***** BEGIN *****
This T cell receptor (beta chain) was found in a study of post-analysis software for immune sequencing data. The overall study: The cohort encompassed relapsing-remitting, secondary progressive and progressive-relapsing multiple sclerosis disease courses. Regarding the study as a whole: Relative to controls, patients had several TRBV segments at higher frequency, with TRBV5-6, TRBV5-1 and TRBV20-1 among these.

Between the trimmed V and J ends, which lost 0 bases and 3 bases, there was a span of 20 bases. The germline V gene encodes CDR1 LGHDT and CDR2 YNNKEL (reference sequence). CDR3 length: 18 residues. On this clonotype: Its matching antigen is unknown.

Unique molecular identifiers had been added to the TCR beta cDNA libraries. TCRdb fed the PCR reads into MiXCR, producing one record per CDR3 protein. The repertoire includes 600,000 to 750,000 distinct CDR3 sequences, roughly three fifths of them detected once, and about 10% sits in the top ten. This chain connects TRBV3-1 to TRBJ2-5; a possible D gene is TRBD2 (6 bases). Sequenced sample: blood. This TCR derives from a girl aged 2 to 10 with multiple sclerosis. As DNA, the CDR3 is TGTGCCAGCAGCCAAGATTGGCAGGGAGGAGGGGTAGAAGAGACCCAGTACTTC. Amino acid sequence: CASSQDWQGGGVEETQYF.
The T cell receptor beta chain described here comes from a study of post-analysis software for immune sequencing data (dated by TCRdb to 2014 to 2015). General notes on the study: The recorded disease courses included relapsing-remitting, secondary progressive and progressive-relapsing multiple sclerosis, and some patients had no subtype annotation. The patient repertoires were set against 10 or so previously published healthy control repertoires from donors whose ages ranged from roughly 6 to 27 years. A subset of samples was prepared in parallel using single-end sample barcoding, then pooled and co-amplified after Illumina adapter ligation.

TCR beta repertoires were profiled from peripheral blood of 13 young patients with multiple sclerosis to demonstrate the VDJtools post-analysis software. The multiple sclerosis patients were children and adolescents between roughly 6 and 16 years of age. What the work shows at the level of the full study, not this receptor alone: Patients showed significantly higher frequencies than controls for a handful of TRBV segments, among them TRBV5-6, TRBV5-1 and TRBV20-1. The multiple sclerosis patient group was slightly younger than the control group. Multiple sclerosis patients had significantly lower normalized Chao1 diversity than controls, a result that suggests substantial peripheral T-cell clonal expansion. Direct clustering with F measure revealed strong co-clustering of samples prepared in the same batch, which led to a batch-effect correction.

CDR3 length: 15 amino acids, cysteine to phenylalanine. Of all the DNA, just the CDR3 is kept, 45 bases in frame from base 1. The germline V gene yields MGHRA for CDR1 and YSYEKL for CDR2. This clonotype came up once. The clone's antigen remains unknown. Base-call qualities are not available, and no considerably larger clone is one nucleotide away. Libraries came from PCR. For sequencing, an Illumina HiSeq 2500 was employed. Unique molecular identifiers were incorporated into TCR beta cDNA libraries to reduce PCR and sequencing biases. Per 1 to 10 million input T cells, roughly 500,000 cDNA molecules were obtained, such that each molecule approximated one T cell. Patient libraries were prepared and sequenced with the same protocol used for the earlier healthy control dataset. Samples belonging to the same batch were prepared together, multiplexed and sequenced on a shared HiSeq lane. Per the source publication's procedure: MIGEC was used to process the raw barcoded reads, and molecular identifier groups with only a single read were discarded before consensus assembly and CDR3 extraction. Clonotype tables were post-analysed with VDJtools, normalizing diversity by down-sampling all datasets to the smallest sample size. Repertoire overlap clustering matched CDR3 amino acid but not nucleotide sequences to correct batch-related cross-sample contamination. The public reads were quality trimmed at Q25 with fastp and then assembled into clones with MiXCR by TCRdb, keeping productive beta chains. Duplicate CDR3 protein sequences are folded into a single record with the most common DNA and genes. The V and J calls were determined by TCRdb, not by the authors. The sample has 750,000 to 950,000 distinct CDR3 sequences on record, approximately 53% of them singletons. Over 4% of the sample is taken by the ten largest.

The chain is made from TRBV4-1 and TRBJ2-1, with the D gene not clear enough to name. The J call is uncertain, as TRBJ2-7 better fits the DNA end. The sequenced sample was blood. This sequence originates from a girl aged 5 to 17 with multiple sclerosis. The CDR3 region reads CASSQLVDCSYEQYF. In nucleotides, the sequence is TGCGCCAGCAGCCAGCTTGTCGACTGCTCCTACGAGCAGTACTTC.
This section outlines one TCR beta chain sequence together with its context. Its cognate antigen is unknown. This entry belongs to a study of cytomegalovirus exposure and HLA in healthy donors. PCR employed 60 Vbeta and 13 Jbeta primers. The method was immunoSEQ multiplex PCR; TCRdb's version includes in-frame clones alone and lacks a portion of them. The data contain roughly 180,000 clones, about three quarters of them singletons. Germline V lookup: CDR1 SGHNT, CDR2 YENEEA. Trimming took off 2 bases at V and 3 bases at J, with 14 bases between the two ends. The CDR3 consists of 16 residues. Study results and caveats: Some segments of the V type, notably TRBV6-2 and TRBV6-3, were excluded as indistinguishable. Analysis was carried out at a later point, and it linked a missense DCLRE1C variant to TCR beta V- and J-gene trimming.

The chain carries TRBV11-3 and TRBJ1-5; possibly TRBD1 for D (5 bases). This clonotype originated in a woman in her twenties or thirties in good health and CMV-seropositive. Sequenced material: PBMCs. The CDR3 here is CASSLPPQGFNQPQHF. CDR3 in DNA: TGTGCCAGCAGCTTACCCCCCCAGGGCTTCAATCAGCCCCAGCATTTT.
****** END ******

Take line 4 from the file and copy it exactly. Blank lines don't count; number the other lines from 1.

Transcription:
The T cell receptor beta chain described here comes from a study of post-analysis software for immune sequencing data (dated by TCRdb to 2014 to 2015). General notes on the study: The recorded disease courses included relapsing-remitting, secondary progressive and progressive-relapsing multiple sclerosis, and some patients had no subtype annotation. The patient repertoires were set against 10 or so previously published healthy control repertoires from donors whose ages ranged from roughly 6 to 27 years. A subset of samples was prepared in parallel using single-end sample barcoding, then pooled and co-amplified after Illumina adapter ligation.